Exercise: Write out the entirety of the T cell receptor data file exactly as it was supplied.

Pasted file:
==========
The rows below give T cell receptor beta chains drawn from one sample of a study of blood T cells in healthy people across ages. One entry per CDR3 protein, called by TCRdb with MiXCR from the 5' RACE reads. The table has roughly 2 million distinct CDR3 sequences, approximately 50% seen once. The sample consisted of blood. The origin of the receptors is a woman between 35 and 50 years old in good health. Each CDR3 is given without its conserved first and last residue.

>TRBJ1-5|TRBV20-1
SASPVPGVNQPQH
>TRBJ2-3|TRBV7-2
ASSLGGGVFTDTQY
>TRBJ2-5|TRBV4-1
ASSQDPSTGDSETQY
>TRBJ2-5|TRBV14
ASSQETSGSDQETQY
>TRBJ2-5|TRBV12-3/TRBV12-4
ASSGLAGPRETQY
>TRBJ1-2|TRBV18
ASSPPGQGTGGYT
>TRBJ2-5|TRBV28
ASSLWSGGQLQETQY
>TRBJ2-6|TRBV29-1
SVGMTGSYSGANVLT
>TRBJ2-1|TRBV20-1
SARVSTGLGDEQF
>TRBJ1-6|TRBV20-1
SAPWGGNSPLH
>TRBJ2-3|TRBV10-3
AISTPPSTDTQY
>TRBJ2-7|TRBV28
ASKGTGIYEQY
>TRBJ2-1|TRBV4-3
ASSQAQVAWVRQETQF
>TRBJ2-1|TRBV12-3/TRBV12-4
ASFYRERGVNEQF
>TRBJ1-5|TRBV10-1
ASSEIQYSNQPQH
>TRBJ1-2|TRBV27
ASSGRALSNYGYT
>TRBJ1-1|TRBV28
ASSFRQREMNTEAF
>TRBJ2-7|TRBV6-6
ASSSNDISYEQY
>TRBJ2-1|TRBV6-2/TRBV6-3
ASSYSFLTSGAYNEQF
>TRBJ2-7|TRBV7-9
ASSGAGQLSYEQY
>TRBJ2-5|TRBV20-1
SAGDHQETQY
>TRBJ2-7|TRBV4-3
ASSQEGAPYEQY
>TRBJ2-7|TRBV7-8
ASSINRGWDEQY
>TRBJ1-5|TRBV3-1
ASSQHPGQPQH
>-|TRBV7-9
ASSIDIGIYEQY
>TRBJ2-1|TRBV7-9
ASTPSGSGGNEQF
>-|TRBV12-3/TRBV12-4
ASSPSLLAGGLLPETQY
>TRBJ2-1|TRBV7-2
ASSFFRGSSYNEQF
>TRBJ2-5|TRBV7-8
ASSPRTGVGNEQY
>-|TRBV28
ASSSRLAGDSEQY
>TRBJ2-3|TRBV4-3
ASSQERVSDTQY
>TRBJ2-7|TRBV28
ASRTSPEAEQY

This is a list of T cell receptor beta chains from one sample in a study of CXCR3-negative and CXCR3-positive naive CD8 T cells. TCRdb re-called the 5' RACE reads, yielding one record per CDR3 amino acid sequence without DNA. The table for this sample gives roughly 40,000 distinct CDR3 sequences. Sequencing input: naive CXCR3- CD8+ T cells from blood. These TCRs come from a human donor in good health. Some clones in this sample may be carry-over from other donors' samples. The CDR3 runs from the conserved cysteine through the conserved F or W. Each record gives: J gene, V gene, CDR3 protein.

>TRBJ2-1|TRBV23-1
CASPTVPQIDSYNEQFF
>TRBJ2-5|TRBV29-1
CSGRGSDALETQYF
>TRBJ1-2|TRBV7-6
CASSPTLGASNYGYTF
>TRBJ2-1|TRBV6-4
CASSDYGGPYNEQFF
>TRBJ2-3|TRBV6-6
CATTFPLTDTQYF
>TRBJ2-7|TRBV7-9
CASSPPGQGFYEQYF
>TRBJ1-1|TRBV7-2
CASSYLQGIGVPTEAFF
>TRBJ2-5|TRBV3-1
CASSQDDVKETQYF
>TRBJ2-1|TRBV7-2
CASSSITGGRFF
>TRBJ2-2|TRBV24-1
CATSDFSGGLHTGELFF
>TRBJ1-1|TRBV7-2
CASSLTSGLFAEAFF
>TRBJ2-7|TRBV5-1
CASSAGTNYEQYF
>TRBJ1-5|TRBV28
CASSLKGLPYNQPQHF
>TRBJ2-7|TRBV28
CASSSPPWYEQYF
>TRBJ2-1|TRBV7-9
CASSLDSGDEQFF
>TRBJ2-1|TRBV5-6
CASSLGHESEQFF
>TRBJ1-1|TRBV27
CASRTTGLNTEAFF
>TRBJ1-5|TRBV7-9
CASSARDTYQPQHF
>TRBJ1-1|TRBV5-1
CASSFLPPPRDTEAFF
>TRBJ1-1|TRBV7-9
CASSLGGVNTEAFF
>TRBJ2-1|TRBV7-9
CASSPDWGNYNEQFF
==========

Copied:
The rows below give T cell receptor beta chains drawn from one sample of a study of blood T cells in healthy people across ages. One entry per CDR3 protein, called by TCRdb with MiXCR from the 5' RACE reads. The table has roughly 2 million distinct CDR3 sequences, approximately 50% seen once. The sample consisted of blood. The origin of the receptors is a woman between 35 and 50 years old in good health. Each CDR3 is given without its conserved first and last residue.

>TRBJ1-5|TRBV20-1
SASPVPGVNQPQH
>TRBJ2-3|TRBV7-2
ASSLGGGVFTDTQY
>TRBJ2-5|TRBV4-1
ASSQDPSTGDSETQY
>TRBJ2-5|TRBV14
ASSQETSGSDQETQY
>TRBJ2-5|TRBV12-3/TRBV12-4
ASSGLAGPRETQY
>TRBJ1-2|TRBV18
ASSPPGQGTGGYT
>TRBJ2-5|TRBV28
ASSLWSGGQLQETQY
>TRBJ2-6|TRBV29-1
SVGMTGSYSGANVLT
>TRBJ2-1|TRBV20-1
SARVSTGLGDEQF
>TRBJ1-6|TRBV20-1
SAPWGGNSPLH
>TRBJ2-3|TRBV10-3
AISTPPSTDTQY
>TRBJ2-7|TRBV28
ASKGTGIYEQY
>TRBJ2-1|TRBV4-3
ASSQAQVAWVRQETQF
>TRBJ2-1|TRBV12-3/TRBV12-4
ASFYRERGVNEQF
>TRBJ1-5|TRBV10-1
ASSEIQYSNQPQH
>TRBJ1-2|TRBV27
ASSGRALSNYGYT
>TRBJ1-1|TRBV28
ASSFRQREMNTEAF
>TRBJ2-7|TRBV6-6
ASSSNDISYEQY
>TRBJ2-1|TRBV6-2/TRBV6-3
ASSYSFLTSGAYNEQF
>TRBJ2-7|TRBV7-9
ASSGAGQLSYEQY
>TRBJ2-5|TRBV20-1
SAGDHQETQY
>TRBJ2-7|TRBV4-3
ASSQEGAPYEQY
>TRBJ2-7|TRBV7-8
ASSINRGWDEQY
>TRBJ1-5|TRBV3-1
ASSQHPGQPQH
>-|TRBV7-9
ASSIDIGIYEQY
>TRBJ2-1|TRBV7-9
ASTPSGSGGNEQF
>-|TRBV12-3/TRBV12-4
ASSPSLLAGGLLPETQY
>TRBJ2-1|TRBV7-2
ASSFFRGSSYNEQF
>TRBJ2-5|TRBV7-8
ASSPRTGVGNEQY
>-|TRBV28
ASSSRLAGDSEQY
>TRBJ2-3|TRBV4-3
ASSQERVSDTQY
>TRBJ2-7|TRBV28
ASRTSPEAEQY

This is a list of T cell receptor beta chains from one sample in a study of CXCR3-negative and CXCR3-positive naive CD8 T cells. TCRdb re-called the 5' RACE reads, yielding one record per CDR3 amino acid sequence without DNA. The table for this sample gives roughly 40,000 distinct CDR3 sequences. Sequencing input: naive CXCR3- CD8+ T cells from blood. These TCRs come from a human donor in good health. Some clones in this sample may be carry-over from other donors' samples. The CDR3 runs from the conserved cysteine through the conserved F or W. Each record gives: J gene, V gene, CDR3 protein.

>TRBJ2-1|TRBV23-1
CASPTVPQIDSYNEQFF
>TRBJ2-5|TRBV29-1
CSGRGSDALETQYF
>TRBJ1-2|TRBV7-6
CASSPTLGASNYGYTF
>TRBJ2-1|TRBV6-4
CASSDYGGPYNEQFF
>TRBJ2-3|TRBV6-6
CATTFPLTDTQYF
>TRBJ2-7|TRBV7-9
CASSPPGQGFYEQYF
>TRBJ1-1|TRBV7-2
CASSYLQGIGVPTEAFF
>TRBJ2-5|TRBV3-1
CASSQDDVKETQYF
>TRBJ2-1|TRBV7-2
CASSSITGGRFF
>TRBJ2-2|TRBV24-1
CATSDFSGGLHTGELFF
>TRBJ1-1|TRBV7-2
CASSLTSGLFAEAFF
>TRBJ2-7|TRBV5-1
CASSAGTNYEQYF
>TRBJ1-5|TRBV28
CASSLKGLPYNQPQHF
>TRBJ2-7|TRBV28
CASSSPPWYEQYF
>TRBJ2-1|TRBV7-9
CASSLDSGDEQFF
>TRBJ2-1|TRBV5-6
CASSLGHESEQFF
>TRBJ1-1|TRBV27
CASRTTGLNTEAFF
>TRBJ1-5|TRBV7-9
CASSARDTYQPQHF
>TRBJ1-1|TRBV5-1
CASSFLPPPRDTEAFF
>TRBJ1-1|TRBV7-9
CASSLGGVNTEAFF
>TRBJ2-1|TRBV7-9
CASSPDWGNYNEQFF